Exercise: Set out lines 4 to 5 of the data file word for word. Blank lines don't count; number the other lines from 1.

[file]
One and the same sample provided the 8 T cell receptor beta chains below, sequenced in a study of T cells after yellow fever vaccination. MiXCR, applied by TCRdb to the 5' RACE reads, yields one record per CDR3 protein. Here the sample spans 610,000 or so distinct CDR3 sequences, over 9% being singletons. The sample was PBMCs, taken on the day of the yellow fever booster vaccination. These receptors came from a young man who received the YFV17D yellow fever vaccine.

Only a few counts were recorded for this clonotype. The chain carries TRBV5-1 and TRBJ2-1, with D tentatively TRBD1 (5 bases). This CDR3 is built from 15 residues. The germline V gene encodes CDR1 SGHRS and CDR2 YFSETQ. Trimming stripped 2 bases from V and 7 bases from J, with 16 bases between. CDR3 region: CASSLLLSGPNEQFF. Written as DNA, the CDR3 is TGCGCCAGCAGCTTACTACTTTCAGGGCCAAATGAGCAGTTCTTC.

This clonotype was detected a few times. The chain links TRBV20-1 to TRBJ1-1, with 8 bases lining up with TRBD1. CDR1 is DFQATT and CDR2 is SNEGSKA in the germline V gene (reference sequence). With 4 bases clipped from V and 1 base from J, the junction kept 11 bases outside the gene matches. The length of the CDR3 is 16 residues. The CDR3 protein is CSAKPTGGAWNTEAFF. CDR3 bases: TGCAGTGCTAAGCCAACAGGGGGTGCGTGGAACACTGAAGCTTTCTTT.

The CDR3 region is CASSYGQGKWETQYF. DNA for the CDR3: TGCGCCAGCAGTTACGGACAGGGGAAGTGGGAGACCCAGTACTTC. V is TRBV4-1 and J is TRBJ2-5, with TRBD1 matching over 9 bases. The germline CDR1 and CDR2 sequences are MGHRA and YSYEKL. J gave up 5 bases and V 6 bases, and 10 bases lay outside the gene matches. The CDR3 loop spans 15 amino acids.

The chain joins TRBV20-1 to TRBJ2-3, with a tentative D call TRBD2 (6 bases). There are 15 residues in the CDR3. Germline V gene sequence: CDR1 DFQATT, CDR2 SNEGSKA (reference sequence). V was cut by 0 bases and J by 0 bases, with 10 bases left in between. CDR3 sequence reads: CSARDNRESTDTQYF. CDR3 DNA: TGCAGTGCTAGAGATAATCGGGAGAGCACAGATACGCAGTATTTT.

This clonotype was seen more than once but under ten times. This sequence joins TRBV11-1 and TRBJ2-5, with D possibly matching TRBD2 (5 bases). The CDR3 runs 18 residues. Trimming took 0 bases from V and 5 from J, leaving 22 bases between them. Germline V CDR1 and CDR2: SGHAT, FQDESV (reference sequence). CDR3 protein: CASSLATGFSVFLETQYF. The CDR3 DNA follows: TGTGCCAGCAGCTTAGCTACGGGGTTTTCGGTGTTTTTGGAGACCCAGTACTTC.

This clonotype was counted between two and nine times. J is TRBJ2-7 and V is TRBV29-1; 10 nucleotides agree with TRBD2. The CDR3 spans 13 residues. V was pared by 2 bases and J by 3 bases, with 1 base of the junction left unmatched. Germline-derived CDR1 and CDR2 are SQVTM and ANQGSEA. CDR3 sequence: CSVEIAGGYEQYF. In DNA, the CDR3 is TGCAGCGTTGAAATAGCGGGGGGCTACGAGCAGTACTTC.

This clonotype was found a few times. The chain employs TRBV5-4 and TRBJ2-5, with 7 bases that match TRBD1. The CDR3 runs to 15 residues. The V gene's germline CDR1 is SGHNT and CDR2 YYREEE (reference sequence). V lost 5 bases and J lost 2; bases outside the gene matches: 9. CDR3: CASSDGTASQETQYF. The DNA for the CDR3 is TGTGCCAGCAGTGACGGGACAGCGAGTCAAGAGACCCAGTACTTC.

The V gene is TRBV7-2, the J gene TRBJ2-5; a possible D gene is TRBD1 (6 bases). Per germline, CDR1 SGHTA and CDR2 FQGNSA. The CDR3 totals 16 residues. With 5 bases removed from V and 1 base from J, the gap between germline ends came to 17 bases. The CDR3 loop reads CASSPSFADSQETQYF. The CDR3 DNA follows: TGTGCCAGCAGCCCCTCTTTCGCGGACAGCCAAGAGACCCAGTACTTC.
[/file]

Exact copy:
The CDR3 region is CASSYGQGKWETQYF. DNA for the CDR3: TGCGCCAGCAGTTACGGACAGGGGAAGTGGGAGACCCAGTACTTC. V is TRBV4-1 and J is TRBJ2-5, with TRBD1 matching over 9 bases. The germline CDR1 and CDR2 sequences are MGHRA and YSYEKL. J gave up 5 bases and V 6 bases, and 10 bases lay outside the gene matches. The CDR3 loop spans 15 amino acids.

The chain joins TRBV20-1 to TRBJ2-3, with a tentative D call TRBD2 (6 bases). There are 15 residues in the CDR3. Germline V gene sequence: CDR1 DFQATT, CDR2 SNEGSKA (reference sequence). V was cut by 0 bases and J by 0 bases, with 10 bases left in between. CDR3 sequence reads: CSARDNRESTDTQYF. CDR3 DNA: TGCAGTGCTAGAGATAATCGGGAGAGCACAGATACGCAGTATTTT.